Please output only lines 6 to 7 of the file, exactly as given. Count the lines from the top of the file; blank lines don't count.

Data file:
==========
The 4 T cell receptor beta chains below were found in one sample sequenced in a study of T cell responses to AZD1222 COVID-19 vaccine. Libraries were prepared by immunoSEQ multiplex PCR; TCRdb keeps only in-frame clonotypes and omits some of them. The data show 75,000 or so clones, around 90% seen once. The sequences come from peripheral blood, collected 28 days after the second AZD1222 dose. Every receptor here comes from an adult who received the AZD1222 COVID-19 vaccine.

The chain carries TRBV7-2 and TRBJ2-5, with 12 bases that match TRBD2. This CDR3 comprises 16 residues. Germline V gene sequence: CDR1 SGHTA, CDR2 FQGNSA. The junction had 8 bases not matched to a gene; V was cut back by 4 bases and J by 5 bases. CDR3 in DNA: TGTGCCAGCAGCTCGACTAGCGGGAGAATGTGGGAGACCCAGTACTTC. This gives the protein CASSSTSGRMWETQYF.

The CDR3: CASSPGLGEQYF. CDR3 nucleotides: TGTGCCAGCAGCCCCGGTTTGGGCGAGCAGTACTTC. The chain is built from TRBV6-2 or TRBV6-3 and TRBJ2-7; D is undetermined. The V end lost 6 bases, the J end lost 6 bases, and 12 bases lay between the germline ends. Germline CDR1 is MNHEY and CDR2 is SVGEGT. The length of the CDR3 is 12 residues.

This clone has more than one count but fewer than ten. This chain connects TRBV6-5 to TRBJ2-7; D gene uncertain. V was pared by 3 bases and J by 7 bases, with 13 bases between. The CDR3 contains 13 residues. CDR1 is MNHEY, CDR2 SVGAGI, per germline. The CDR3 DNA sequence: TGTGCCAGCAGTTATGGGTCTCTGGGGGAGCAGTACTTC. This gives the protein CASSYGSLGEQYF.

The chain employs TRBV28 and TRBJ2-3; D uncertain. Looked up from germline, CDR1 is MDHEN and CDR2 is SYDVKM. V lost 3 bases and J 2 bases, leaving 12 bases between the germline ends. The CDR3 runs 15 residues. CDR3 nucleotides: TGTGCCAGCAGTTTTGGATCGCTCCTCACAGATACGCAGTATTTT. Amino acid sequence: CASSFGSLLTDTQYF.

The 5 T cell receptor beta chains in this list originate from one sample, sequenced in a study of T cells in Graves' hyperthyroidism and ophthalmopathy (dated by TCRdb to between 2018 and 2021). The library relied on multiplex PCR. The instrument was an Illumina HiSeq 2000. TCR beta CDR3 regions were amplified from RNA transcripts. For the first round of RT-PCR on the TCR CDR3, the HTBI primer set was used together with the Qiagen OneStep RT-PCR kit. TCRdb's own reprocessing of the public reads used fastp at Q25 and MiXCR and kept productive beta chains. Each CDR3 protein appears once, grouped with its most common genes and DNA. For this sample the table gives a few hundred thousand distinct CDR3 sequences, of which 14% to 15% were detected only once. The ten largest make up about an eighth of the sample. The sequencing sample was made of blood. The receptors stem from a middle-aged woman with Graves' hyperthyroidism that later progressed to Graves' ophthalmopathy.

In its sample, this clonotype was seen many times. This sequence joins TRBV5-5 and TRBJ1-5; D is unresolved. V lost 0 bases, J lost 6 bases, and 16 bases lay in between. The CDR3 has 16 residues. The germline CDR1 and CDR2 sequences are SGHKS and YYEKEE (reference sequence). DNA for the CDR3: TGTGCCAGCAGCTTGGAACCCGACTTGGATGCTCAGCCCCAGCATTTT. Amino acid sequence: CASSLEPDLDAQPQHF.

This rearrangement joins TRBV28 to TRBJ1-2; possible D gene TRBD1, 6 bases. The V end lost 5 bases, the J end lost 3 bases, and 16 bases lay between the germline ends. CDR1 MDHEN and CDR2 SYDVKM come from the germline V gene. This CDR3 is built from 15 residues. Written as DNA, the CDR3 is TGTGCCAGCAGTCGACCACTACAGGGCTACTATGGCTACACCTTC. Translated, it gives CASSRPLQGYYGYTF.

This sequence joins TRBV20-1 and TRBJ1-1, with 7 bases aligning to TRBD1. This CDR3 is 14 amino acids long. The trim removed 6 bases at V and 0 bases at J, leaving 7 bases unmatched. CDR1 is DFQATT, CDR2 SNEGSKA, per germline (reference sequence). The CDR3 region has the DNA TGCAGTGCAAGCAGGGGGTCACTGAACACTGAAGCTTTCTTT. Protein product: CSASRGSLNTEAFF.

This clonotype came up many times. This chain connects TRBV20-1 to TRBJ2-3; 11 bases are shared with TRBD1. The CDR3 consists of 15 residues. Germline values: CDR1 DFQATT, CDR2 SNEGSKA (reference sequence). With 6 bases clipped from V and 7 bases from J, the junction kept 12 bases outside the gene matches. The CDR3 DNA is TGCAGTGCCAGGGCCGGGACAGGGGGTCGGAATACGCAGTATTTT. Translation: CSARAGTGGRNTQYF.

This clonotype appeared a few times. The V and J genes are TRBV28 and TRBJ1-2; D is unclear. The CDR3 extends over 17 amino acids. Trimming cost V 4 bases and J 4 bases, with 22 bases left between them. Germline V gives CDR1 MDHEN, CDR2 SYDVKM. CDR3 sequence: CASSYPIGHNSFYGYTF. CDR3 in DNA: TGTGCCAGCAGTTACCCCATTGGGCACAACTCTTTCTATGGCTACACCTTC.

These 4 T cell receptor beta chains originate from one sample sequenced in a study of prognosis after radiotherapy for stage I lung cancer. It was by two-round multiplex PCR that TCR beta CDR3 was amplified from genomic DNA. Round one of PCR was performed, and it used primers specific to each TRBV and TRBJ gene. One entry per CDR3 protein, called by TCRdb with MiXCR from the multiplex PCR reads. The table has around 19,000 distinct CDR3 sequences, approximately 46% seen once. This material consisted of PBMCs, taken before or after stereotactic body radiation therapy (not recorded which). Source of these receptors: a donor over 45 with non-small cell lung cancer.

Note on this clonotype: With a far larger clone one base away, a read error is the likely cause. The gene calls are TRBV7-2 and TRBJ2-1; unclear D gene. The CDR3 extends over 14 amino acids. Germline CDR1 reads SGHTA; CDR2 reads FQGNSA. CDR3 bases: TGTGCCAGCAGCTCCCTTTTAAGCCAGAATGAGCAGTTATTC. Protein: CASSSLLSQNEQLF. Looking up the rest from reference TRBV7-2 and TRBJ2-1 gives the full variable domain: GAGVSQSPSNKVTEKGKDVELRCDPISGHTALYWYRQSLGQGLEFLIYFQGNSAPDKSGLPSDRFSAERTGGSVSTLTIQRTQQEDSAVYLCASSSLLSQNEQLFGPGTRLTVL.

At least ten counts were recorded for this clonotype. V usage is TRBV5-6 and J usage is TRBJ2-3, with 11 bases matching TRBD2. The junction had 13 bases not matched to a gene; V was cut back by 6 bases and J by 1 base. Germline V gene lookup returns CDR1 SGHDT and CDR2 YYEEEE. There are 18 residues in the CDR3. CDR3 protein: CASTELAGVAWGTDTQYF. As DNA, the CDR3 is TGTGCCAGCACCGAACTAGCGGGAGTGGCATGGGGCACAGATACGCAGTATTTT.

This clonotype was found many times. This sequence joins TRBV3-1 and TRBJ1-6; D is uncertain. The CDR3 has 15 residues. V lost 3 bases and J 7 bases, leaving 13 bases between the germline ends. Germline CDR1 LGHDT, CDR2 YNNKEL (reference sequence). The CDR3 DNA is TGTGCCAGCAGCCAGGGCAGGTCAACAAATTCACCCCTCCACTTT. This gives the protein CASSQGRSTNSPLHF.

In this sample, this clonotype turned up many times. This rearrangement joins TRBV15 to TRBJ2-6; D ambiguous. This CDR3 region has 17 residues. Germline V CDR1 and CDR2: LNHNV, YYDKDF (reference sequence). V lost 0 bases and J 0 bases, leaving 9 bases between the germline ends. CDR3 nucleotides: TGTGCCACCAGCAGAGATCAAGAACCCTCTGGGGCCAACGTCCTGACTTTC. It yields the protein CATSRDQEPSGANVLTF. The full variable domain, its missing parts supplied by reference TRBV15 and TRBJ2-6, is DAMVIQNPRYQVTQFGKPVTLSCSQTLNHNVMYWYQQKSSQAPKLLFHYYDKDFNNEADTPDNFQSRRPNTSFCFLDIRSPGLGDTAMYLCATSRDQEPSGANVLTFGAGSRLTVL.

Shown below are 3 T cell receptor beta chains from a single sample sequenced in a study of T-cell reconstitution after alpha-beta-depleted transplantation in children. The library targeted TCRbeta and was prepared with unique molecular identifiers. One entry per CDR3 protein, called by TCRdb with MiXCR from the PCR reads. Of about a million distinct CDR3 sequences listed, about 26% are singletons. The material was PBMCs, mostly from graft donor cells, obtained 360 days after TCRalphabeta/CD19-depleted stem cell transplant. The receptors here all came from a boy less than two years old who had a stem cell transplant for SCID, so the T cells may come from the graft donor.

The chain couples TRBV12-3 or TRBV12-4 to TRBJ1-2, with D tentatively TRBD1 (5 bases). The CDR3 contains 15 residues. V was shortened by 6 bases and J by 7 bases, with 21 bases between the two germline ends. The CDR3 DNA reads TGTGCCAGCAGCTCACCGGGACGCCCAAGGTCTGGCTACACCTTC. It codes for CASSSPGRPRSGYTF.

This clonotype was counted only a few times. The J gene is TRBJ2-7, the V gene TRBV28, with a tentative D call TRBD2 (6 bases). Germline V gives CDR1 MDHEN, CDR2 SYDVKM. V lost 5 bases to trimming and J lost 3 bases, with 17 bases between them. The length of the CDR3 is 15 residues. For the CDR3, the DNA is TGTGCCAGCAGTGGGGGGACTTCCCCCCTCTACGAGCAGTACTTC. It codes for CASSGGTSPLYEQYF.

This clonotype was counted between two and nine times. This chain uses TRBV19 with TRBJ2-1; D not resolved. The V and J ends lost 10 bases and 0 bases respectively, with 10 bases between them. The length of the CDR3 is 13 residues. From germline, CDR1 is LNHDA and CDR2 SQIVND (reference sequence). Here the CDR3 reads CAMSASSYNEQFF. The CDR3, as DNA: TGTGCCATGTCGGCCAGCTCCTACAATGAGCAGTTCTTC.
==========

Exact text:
The 5 T cell receptor beta chains in this list originate from one sample, sequenced in a study of T cells in Graves' hyperthyroidism and ophthalmopathy (dated by TCRdb to between 2018 and 2021). The library relied on multiplex PCR. The instrument was an Illumina HiSeq 2000. TCR beta CDR3 regions were amplified from RNA transcripts. For the first round of RT-PCR on the TCR CDR3, the HTBI primer set was used together with the Qiagen OneStep RT-PCR kit. TCRdb's own reprocessing of the public reads used fastp at Q25 and MiXCR and kept productive beta chains. Each CDR3 protein appears once, grouped with its most common genes and DNA. For this sample the table gives a few hundred thousand distinct CDR3 sequences, of which 14% to 15% were detected only once. The ten largest make up about an eighth of the sample. The sequencing sample was made of blood. The receptors stem from a middle-aged woman with Graves' hyperthyroidism that later progressed to Graves' ophthalmopathy.

In its sample, this clonotype was seen many times. This sequence joins TRBV5-5 and TRBJ1-5; D is unresolved. V lost 0 bases, J lost 6 bases, and 16 bases lay in between. The CDR3 has 16 residues. The germline CDR1 and CDR2 sequences are SGHKS and YYEKEE (reference sequence). DNA for the CDR3: TGTGCCAGCAGCTTGGAACCCGACTTGGATGCTCAGCCCCAGCATTTT. Amino acid sequence: CASSLEPDLDAQPQHF.